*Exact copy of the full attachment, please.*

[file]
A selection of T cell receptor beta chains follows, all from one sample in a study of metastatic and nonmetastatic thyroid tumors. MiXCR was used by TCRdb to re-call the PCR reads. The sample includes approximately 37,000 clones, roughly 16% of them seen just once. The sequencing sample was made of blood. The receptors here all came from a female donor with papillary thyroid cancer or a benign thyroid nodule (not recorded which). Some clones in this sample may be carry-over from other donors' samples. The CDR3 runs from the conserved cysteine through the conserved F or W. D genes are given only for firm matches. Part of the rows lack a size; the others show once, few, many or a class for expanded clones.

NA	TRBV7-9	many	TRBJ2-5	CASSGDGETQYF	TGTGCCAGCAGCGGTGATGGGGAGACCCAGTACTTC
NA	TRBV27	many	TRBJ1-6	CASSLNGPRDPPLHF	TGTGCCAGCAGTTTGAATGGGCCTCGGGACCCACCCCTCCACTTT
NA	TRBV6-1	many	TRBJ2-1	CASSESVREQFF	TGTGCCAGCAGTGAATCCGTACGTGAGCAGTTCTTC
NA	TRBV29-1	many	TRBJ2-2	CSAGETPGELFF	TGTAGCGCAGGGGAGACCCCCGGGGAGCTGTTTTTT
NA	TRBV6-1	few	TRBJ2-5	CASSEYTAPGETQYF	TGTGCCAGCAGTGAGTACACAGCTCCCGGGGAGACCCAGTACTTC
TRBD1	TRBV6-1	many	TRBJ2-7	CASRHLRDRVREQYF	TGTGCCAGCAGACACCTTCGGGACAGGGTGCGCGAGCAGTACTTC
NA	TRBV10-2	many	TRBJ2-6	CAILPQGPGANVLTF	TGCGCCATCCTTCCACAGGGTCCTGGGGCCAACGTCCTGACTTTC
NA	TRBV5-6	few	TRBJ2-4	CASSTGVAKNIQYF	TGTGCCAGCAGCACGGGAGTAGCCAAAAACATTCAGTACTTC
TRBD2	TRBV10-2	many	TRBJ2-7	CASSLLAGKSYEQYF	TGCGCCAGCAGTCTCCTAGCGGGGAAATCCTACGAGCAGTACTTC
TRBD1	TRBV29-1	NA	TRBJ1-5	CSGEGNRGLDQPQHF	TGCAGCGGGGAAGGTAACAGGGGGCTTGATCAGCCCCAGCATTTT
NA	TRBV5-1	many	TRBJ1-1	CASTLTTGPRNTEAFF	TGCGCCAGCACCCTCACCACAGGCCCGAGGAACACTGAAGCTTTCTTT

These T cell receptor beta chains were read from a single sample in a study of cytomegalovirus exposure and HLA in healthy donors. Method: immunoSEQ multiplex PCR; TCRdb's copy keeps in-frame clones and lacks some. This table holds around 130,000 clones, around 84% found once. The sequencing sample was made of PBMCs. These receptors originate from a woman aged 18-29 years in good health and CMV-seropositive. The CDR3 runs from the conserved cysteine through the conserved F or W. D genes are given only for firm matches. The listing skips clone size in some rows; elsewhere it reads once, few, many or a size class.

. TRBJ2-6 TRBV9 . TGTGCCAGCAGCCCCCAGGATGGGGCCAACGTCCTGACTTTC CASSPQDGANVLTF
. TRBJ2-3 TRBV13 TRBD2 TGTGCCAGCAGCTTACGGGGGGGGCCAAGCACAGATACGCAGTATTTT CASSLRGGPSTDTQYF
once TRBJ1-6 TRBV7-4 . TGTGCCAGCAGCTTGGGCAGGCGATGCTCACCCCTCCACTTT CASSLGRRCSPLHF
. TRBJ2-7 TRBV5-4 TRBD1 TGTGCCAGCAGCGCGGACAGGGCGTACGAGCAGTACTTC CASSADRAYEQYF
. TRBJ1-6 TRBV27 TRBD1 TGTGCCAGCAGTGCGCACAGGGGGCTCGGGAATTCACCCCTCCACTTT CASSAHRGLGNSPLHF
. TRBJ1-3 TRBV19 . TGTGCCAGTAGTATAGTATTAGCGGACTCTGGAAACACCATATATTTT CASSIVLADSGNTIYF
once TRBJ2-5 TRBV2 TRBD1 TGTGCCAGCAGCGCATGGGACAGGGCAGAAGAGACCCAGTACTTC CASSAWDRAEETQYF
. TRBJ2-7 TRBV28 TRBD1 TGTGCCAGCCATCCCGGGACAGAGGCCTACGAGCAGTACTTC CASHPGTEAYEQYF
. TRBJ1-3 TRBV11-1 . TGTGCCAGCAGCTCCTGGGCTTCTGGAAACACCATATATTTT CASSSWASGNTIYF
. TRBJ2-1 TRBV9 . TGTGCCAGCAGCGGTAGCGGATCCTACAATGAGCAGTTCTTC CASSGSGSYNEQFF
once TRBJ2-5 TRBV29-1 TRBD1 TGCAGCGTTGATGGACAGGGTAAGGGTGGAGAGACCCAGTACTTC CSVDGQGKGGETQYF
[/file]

A selection of T cell receptor beta chains follows, all from one sample in a study of metastatic and nonmetastatic thyroid tumors. MiXCR was used by TCRdb to re-call the PCR reads. The sample includes approximately 37,000 clones, roughly 16% of them seen just once. The sequencing sample was made of blood. The receptors here all came from a female donor with papillary thyroid cancer or a benign thyroid nodule (not recorded which). Some clones in this sample may be carry-over from other donors' samples. The CDR3 runs from the conserved cysteine through the conserved F or W. D genes are given only for firm matches. Part of the rows lack a size; the others show once, few, many or a class for expanded clones.

NA	TRBV7-9	many	TRBJ2-5	CASSGDGETQYF	TGTGCCAGCAGCGGTGATGGGGAGACCCAGTACTTC
NA	TRBV27	many	TRBJ1-6	CASSLNGPRDPPLHF	TGTGCCAGCAGTTTGAATGGGCCTCGGGACCCACCCCTCCACTTT
NA	TRBV6-1	many	TRBJ2-1	CASSESVREQFF	TGTGCCAGCAGTGAATCCGTACGTGAGCAGTTCTTC
NA	TRBV29-1	many	TRBJ2-2	CSAGETPGELFF	TGTAGCGCAGGGGAGACCCCCGGGGAGCTGTTTTTT
NA	TRBV6-1	few	TRBJ2-5	CASSEYTAPGETQYF	TGTGCCAGCAGTGAGTACACAGCTCCCGGGGAGACCCAGTACTTC
TRBD1	TRBV6-1	many	TRBJ2-7	CASRHLRDRVREQYF	TGTGCCAGCAGACACCTTCGGGACAGGGTGCGCGAGCAGTACTTC
NA	TRBV10-2	many	TRBJ2-6	CAILPQGPGANVLTF	TGCGCCATCCTTCCACAGGGTCCTGGGGCCAACGTCCTGACTTTC
NA	TRBV5-6	few	TRBJ2-4	CASSTGVAKNIQYF	TGTGCCAGCAGCACGGGAGTAGCCAAAAACATTCAGTACTTC
TRBD2	TRBV10-2	many	TRBJ2-7	CASSLLAGKSYEQYF	TGCGCCAGCAGTCTCCTAGCGGGGAAATCCTACGAGCAGTACTTC
TRBD1	TRBV29-1	NA	TRBJ1-5	CSGEGNRGLDQPQHF	TGCAGCGGGGAAGGTAACAGGGGGCTTGATCAGCCCCAGCATTTT
NA	TRBV5-1	many	TRBJ1-1	CASTLTTGPRNTEAFF	TGCGCCAGCACCCTCACCACAGGCCCGAGGAACACTGAAGCTTTCTTT

These T cell receptor beta chains were read from a single sample in a study of cytomegalovirus exposure and HLA in healthy donors. Method: immunoSEQ multiplex PCR; TCRdb's copy keeps in-frame clones and lacks some. This table holds around 130,000 clones, around 84% found once. The sequencing sample was made of PBMCs. These receptors originate from a woman aged 18-29 years in good health and CMV-seropositive. The CDR3 runs from the conserved cysteine through the conserved F or W. D genes are given only for firm matches. The listing skips clone size in some rows; elsewhere it reads once, few, many or a size class.

. TRBJ2-6 TRBV9 . TGTGCCAGCAGCCCCCAGGATGGGGCCAACGTCCTGACTTTC CASSPQDGANVLTF
. TRBJ2-3 TRBV13 TRBD2 TGTGCCAGCAGCTTACGGGGGGGGCCAAGCACAGATACGCAGTATTTT CASSLRGGPSTDTQYF
once TRBJ1-6 TRBV7-4 . TGTGCCAGCAGCTTGGGCAGGCGATGCTCACCCCTCCACTTT CASSLGRRCSPLHF
. TRBJ2-7 TRBV5-4 TRBD1 TGTGCCAGCAGCGCGGACAGGGCGTACGAGCAGTACTTC CASSADRAYEQYF
. TRBJ1-6 TRBV27 TRBD1 TGTGCCAGCAGTGCGCACAGGGGGCTCGGGAATTCACCCCTCCACTTT CASSAHRGLGNSPLHF
. TRBJ1-3 TRBV19 . TGTGCCAGTAGTATAGTATTAGCGGACTCTGGAAACACCATATATTTT CASSIVLADSGNTIYF
once TRBJ2-5 TRBV2 TRBD1 TGTGCCAGCAGCGCATGGGACAGGGCAGAAGAGACCCAGTACTTC CASSAWDRAEETQYF
. TRBJ2-7 TRBV28 TRBD1 TGTGCCAGCCATCCCGGGACAGAGGCCTACGAGCAGTACTTC CASHPGTEAYEQYF
. TRBJ1-3 TRBV11-1 . TGTGCCAGCAGCTCCTGGGCTTCTGGAAACACCATATATTTT CASSSWASGNTIYF
. TRBJ2-1 TRBV9 . TGTGCCAGCAGCGGTAGCGGATCCTACAATGAGCAGTTCTTC CASSGSGSYNEQFF
once TRBJ2-5 TRBV29-1 TRBD1 TGCAGCGTTGATGGACAGGGTAAGGGTGGAGAGACCCAGTACTTC CSVDGQGKGGETQYF